Positions and Techniques

Brazilian Jiu-Jitsu is based on four main goals. Mastering them requires a substantial level of training and practice.

  • Taking the opponent down
  • Sweep or pass the opponent guard
  • Dominating the opponent
  • Submission of the opponent

Accomplishing those goals requires you to master several positions. The positions are full guard, side control, mount, and back control. Skills in these positions are essential to overcome your opponent. Another important technique includes grips. Without firm grips, you cannot control, maintain your position, and execute your techniques. They are the core connectors of the other techniques. From executing sweeps, escapes, to passes, you will be required to hold your opponent. 

How Often Should I Train BJJ?   

Training regularly will make you a better athlete. And that is a requirement in learning any skill. It is the best way to solidify knowledge in your current techniques and learn new ones faster. However, expect your rate of learning to be slow at first. After all, this is not a road you have traveled before. Plus, in the first few sessions, you will experience fatigues and muscle aches. 

This is the point at which most people despair. Do not be those people. Because good results only come to those who persevere. Keep showing up regularly in training, but avoid excessive training too. By straining in training, you will risk burnout, which is the surest way of killing your morale. The key is to listen to your body, and only take in sessions that your muscles can accommodate. Also, avoid too few training sessions that will not make any impact on your training. 

For best results, we recommend practicing two to three days a week. That is the optimum level required to have a meaningful effect on your skills. Remember, consistency is better than a once in a long time burst of effort.

Belt Rankings

In Brazilian Jiu-Jitsu, belts are not merely part of the training uniform. They are a significant indicator of your level of experience and skills attainment. Their colors range from white to black, with white indicating the lowest level of skills attainment, and black the highest. Other colors between the white and black ranging in increasing seniority are blue, purple, and brown. 

As a beginner, you are at white belt level. As you progress in your training, you can scale up the skills ladder to blue, purple, brown, and finally black belt. Also note, even belts of the same color may not be of the same skill’s rank. They have markings that indicate different levels of ranking.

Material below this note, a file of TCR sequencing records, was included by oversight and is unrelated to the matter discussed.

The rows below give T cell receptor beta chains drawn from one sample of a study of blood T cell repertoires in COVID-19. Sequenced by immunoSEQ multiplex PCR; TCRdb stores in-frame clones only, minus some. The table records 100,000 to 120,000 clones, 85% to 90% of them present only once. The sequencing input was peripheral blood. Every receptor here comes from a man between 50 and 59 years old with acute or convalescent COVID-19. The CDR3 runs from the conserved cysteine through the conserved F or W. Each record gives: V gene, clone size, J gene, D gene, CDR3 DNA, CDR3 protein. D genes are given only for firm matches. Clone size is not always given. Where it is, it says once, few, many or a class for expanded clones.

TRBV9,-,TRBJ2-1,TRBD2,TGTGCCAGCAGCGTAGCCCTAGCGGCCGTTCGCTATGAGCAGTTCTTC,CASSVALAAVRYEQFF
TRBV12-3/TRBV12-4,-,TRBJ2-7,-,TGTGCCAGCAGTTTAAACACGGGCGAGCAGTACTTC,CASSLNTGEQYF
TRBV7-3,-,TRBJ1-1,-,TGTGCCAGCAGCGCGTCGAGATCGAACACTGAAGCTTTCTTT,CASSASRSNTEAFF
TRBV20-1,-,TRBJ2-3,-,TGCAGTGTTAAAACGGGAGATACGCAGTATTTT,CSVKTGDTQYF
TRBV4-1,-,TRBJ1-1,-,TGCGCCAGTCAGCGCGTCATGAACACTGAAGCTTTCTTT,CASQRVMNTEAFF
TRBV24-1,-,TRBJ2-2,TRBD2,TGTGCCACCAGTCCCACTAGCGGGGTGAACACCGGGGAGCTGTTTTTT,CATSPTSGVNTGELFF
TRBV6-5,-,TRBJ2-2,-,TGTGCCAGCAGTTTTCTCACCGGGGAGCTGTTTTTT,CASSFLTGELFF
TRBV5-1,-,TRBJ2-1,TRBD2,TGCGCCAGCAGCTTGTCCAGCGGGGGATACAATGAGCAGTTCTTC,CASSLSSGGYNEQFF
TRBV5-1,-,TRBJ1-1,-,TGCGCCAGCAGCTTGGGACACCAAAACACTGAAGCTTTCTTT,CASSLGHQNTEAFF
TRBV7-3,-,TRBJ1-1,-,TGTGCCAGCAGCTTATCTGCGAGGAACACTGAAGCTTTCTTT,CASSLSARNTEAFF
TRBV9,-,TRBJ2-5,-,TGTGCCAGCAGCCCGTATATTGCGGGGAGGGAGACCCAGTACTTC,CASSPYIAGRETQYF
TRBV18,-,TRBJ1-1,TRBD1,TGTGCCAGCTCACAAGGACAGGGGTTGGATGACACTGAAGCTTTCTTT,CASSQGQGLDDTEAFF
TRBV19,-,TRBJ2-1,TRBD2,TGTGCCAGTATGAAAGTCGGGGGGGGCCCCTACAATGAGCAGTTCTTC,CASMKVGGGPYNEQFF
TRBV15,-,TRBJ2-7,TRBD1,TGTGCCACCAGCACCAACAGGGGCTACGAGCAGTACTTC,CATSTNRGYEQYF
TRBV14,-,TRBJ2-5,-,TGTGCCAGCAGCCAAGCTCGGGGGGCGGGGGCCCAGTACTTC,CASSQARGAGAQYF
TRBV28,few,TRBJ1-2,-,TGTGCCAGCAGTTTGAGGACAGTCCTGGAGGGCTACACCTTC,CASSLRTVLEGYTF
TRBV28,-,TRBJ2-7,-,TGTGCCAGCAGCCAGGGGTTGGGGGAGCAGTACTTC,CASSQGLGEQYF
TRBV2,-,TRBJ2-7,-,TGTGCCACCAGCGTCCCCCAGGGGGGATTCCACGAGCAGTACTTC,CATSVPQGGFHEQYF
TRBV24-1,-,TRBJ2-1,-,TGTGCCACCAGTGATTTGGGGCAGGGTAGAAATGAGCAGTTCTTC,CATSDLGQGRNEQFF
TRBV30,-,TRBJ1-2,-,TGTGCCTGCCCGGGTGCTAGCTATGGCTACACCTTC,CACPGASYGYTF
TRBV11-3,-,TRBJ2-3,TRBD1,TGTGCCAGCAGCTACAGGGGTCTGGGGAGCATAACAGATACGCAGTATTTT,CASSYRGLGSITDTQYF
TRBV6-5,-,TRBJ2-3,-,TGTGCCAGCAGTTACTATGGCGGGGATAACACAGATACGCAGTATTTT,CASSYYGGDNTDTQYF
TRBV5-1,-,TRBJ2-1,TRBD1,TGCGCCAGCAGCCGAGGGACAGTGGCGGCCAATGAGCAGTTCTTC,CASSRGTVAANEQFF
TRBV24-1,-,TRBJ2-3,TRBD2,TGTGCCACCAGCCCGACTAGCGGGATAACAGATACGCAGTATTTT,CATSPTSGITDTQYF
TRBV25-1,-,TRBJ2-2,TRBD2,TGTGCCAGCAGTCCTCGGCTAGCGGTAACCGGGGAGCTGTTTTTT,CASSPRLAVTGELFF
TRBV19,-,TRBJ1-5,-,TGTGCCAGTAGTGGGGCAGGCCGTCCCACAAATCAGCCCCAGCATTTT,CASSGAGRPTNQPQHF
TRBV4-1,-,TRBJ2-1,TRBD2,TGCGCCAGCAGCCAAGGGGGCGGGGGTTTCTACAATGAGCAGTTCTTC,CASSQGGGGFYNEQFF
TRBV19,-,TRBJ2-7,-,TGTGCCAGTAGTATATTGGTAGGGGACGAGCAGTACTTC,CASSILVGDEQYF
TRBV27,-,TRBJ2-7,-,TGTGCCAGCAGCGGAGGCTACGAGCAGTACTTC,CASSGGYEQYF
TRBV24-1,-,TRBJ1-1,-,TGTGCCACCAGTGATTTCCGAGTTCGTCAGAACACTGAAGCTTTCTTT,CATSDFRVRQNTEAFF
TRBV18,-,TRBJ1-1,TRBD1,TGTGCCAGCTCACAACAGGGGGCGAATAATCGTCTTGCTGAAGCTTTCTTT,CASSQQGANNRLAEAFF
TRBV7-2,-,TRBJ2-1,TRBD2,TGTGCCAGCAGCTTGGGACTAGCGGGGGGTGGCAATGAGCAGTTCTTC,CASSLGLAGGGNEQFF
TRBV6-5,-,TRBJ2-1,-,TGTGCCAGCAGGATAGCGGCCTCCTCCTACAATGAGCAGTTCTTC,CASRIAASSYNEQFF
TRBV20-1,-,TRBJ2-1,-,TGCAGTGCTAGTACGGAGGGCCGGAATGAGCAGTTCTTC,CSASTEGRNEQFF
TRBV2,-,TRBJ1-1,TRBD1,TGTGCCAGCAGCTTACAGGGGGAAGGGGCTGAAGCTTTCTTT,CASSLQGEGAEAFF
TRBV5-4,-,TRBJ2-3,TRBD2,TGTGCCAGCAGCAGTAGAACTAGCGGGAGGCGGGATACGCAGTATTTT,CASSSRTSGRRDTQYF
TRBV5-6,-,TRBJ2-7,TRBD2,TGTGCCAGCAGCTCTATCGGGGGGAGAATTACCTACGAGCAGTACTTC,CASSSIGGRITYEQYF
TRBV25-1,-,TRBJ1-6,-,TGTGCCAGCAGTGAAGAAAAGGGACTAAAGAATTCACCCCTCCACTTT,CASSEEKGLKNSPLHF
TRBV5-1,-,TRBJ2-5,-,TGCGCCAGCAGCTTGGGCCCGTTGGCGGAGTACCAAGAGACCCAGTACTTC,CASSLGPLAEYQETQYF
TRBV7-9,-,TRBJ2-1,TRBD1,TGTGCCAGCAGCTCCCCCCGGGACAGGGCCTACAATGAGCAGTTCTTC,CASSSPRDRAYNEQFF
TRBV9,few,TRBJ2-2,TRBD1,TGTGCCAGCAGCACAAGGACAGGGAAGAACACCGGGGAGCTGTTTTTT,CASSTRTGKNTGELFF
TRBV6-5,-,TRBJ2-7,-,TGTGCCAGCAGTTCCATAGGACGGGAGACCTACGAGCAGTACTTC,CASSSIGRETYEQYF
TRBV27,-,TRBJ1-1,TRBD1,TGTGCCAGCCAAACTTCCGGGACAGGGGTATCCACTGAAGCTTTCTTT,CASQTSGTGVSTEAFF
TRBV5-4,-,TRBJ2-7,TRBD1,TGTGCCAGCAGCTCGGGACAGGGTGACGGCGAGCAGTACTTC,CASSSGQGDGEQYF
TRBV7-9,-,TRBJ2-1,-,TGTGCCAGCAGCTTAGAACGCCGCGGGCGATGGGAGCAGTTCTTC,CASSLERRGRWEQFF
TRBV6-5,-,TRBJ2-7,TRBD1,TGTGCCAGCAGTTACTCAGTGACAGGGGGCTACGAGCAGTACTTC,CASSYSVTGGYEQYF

Here are more details about each belt level.

White belt

This is the beginner stage. At this stage, you are dipping your toes into the world of Brazilian Jiu-Jitsu sport. Most of the time your actions will depend on guidance from your trainers. Progressing from this stage will take you some time. White belt is a frustrating stage and most trainees start doubting their decision to join the training. However, keep in mind this is also the humble beginning of any accomplished BJJ athlete. They became great by showing up and putting in continuous training in the sport.

Blue belt

Having gathered some experience, you now have a bit of confidence in executing your techniques on the mat. Your attacking and defending skills are better now, and you are aware of your strengths and weaknesses. If you keep the momentum and look for more guidance from your seniors and trainers you can shoot to the next belt level.

Purple Belt

Your game has improved significantly. With agility, you can perform complex maneuvers, gauge your opponent’s weaknesses and exploit them. Your level of mastery of the sport gives you confidence. You no longer need daily guidance.

Brown Belt

At this level, you are only one step away from the final stage; black belt. You are a competent fighter with smooth moves. Subduing most opponents on the mat comes easily to you. However, overconfidence is the growth killer of most brown belts. The “know it all” attitude will stifle your progression to the black belt level.

Black Belt

It is the dream of every Brazilian Jiu-Jitsu athlete to earn a black belt. But to reach this stage is tough but attainable. Whether you are defending or attacking, all your moves at this point are instinctive. You are an authority to your peers and a true champion.

Brazilian Jiu-Jitsu Safe Training